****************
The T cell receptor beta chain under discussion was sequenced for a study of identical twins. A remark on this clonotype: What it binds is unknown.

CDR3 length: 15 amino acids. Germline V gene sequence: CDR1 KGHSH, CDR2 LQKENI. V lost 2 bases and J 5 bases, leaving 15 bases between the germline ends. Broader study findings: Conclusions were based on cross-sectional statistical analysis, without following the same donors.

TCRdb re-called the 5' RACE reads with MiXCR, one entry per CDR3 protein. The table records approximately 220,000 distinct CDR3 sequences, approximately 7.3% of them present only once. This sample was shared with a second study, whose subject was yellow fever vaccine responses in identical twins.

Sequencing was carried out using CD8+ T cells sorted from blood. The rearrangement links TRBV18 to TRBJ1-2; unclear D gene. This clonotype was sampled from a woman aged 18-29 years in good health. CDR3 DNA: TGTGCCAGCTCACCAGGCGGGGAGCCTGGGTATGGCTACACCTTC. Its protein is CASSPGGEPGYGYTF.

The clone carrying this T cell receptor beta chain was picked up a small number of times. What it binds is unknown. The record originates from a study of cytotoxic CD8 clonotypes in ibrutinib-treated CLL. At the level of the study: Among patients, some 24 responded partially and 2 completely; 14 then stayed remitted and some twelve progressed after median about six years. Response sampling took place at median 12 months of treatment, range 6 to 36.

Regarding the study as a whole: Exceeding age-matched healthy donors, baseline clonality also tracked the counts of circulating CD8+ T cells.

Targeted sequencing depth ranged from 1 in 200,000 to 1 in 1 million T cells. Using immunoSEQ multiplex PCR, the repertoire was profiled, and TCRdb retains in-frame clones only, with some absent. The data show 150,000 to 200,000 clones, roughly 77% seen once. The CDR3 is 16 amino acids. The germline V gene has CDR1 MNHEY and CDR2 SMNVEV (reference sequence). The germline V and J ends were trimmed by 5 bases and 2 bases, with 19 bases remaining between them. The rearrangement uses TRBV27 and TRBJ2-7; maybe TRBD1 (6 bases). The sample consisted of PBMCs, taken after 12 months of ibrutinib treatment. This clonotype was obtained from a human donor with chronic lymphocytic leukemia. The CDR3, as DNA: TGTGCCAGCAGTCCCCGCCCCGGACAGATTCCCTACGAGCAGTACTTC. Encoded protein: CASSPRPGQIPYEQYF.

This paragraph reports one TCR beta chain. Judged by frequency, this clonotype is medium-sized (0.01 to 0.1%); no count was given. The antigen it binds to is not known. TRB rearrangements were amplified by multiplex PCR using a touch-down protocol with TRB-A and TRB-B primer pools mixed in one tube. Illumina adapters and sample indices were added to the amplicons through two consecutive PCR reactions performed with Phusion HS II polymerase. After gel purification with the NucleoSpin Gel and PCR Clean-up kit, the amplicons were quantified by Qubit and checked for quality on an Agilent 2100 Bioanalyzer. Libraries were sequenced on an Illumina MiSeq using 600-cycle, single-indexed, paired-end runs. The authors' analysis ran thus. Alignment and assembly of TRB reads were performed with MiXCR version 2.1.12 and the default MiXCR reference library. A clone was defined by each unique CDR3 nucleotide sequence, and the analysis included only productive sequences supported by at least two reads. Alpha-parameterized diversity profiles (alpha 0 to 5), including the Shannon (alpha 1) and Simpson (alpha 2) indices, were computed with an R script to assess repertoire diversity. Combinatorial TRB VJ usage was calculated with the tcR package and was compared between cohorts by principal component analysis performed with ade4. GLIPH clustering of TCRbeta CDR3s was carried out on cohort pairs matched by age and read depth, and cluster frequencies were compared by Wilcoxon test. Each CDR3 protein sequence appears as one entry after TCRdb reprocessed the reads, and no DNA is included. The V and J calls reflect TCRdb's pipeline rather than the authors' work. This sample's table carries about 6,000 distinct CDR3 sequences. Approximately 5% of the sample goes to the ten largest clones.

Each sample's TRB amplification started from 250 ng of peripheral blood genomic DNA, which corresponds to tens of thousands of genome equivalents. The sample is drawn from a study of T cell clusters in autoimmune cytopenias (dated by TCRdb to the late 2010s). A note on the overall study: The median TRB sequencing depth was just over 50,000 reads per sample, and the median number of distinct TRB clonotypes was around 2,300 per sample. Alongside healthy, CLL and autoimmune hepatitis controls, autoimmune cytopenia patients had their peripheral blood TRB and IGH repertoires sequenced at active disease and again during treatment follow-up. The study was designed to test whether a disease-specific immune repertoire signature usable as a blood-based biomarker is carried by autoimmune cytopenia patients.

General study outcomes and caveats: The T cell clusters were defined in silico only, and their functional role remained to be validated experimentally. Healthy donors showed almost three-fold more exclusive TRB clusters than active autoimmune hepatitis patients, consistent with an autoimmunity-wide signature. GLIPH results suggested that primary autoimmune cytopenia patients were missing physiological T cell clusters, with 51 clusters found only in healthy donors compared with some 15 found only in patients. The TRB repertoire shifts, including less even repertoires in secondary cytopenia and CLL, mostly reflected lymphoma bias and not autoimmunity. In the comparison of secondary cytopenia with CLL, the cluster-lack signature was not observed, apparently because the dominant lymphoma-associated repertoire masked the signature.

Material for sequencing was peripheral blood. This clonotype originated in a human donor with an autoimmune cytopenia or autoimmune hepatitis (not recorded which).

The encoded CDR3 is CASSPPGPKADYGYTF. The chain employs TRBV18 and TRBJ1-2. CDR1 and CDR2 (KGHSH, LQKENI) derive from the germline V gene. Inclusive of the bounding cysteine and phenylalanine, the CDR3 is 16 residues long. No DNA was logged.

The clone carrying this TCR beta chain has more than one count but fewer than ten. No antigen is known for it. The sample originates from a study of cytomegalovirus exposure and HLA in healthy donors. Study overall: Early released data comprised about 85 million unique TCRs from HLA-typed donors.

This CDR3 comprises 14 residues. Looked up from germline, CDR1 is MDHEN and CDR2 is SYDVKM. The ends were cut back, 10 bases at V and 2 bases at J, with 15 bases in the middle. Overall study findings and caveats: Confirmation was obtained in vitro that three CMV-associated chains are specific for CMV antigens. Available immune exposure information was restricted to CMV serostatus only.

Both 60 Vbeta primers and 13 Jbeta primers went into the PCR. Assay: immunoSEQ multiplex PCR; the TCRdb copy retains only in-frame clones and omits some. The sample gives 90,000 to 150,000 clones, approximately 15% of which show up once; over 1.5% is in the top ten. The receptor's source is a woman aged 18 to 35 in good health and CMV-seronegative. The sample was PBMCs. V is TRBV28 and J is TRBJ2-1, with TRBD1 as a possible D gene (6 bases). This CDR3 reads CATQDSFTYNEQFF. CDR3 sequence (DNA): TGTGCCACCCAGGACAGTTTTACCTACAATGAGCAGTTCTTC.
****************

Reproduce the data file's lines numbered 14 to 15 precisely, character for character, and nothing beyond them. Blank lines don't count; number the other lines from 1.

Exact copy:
This CDR3 comprises 14 residues. Looked up from germline, CDR1 is MDHEN and CDR2 is SYDVKM. The ends were cut back, 10 bases at V and 2 bases at J, with 15 bases in the middle. Overall study findings and caveats: Confirmation was obtained in vitro that three CMV-associated chains are specific for CMV antigens. Available immune exposure information was restricted to CMV serostatus only.

Both 60 Vbeta primers and 13 Jbeta primers went into the PCR. Assay: immunoSEQ multiplex PCR; the TCRdb copy retains only in-frame clones and omits some. The sample gives 90,000 to 150,000 clones, approximately 15% of which show up once; over 1.5% is in the top ten. The receptor's source is a woman aged 18 to 35 in good health and CMV-seronegative. The sample was PBMCs. V is TRBV28 and J is TRBJ2-1, with TRBD1 as a possible D gene (6 bases). This CDR3 reads CATQDSFTYNEQFF. CDR3 sequence (DNA): TGTGCCACCCAGGACAGTTTTACCTACAATGAGCAGTTCTTC.